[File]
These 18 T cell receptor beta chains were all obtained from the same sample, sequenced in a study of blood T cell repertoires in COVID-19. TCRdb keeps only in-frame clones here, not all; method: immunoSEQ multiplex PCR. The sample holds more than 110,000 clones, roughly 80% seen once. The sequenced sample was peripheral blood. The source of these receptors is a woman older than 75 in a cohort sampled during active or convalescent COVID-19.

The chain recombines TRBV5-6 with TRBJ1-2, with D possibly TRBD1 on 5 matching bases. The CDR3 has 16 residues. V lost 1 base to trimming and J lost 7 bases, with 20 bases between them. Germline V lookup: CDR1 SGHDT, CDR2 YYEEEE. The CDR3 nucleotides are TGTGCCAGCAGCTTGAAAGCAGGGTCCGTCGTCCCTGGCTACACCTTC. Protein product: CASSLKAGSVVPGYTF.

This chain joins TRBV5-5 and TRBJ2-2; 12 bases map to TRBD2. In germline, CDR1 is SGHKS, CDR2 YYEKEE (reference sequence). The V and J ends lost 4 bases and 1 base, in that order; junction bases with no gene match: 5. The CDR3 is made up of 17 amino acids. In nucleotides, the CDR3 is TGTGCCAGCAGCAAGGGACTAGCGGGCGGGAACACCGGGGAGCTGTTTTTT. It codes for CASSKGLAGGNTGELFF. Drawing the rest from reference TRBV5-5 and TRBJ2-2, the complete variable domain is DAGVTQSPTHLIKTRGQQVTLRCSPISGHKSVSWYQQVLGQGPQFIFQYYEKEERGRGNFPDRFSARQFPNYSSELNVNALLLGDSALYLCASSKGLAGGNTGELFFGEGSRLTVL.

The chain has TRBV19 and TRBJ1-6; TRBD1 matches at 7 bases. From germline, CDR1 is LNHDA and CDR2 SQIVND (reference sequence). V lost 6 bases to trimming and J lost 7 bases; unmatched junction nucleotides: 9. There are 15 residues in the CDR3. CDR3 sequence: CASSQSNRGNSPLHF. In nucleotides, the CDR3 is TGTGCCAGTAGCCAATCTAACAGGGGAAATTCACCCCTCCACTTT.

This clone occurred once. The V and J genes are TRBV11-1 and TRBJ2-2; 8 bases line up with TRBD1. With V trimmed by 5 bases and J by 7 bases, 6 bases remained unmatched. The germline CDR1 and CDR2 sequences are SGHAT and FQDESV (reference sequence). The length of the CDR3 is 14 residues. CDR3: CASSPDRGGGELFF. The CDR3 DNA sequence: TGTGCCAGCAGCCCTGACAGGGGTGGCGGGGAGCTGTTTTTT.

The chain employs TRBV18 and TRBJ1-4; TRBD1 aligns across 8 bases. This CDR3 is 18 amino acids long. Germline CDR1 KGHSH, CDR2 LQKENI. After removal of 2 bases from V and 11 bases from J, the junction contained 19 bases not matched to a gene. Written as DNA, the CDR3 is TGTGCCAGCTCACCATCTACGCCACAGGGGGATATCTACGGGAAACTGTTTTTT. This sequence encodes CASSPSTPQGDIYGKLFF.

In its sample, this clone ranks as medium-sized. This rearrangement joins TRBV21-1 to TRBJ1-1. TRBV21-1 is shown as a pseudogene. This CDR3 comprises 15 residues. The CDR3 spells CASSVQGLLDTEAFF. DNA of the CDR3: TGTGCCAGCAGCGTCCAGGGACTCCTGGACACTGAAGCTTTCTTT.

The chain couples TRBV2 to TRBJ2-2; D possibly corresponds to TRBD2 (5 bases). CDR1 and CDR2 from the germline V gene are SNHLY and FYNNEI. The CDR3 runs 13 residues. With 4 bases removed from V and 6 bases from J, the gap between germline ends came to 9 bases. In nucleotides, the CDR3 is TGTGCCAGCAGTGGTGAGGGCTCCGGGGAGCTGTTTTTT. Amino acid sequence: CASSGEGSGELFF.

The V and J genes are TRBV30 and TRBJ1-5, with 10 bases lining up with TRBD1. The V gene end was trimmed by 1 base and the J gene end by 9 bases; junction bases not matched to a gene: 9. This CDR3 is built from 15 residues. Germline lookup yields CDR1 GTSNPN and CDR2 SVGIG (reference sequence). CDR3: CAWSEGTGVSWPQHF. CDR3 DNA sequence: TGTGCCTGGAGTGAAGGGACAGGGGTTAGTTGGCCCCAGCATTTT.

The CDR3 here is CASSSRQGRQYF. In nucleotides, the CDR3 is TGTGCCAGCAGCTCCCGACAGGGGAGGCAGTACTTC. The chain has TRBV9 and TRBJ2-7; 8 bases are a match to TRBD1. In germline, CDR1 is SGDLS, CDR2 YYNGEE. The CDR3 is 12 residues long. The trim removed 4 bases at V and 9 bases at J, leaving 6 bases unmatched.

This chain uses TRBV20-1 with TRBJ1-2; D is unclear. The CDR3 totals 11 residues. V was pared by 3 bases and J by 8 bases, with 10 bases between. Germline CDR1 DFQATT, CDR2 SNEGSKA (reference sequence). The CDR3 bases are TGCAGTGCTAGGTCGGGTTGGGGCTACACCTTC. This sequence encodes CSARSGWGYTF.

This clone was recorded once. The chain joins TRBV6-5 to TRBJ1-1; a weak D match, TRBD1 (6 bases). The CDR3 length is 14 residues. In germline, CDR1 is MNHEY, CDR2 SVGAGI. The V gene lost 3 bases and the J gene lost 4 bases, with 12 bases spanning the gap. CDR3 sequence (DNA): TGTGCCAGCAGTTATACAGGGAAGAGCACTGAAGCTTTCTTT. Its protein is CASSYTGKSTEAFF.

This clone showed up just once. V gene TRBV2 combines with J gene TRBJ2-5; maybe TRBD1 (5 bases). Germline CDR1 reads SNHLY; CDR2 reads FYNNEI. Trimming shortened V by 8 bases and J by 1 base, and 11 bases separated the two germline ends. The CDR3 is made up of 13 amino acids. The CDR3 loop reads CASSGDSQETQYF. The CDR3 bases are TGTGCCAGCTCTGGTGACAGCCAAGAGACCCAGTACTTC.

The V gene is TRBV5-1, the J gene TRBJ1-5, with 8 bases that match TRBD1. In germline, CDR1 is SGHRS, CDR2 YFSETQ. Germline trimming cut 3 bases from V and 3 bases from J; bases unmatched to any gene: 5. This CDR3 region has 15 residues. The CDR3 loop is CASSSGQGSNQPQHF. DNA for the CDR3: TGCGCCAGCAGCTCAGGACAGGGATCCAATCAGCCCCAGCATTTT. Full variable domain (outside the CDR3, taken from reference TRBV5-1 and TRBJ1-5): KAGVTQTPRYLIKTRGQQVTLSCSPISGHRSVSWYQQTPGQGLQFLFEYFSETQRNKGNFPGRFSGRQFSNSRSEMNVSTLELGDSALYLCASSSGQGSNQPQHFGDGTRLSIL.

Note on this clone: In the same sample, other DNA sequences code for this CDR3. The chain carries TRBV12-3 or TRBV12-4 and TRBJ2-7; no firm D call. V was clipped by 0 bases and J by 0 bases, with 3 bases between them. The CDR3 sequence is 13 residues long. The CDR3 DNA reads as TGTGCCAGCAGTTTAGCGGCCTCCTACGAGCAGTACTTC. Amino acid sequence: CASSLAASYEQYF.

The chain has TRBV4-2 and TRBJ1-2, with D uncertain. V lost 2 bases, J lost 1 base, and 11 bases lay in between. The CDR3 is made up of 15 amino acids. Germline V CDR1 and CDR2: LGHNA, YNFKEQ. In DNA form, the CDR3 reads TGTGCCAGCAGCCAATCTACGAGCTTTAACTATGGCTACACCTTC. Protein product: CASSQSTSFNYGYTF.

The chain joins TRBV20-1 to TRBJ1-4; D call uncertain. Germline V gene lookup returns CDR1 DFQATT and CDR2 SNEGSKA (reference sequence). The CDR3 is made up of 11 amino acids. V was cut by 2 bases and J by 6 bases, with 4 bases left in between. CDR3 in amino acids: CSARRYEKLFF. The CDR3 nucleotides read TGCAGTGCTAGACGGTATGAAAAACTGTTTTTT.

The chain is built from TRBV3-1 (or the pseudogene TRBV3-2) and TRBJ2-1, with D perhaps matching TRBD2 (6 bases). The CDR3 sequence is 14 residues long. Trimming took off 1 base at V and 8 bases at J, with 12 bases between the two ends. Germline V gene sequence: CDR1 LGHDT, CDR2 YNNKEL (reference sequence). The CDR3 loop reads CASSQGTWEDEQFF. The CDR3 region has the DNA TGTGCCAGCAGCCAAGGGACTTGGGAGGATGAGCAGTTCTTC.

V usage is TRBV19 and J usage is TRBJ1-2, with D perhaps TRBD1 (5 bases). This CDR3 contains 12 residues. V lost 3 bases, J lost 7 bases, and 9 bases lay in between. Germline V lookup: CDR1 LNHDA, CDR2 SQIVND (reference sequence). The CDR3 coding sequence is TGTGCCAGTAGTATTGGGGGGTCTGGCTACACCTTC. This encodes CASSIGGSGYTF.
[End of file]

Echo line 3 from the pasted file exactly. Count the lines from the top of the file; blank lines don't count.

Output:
This chain joins TRBV5-5 and TRBJ2-2; 12 bases map to TRBD2. In germline, CDR1 is SGHKS, CDR2 YYEKEE (reference sequence). The V and J ends lost 4 bases and 1 base, in that order; junction bases with no gene match: 5. The CDR3 is made up of 17 amino acids. In nucleotides, the CDR3 is TGTGCCAGCAGCAAGGGACTAGCGGGCGGGAACACCGGGGAGCTGTTTTTT. It codes for CASSKGLAGGNTGELFF. Drawing the rest from reference TRBV5-5 and TRBJ2-2, the complete variable domain is DAGVTQSPTHLIKTRGQQVTLRCSPISGHKSVSWYQQVLGQGPQFIFQYYEKEERGRGNFPDRFSARQFPNYSSELNVNALLLGDSALYLCASSKGLAGGNTGELFFGEGSRLTVL.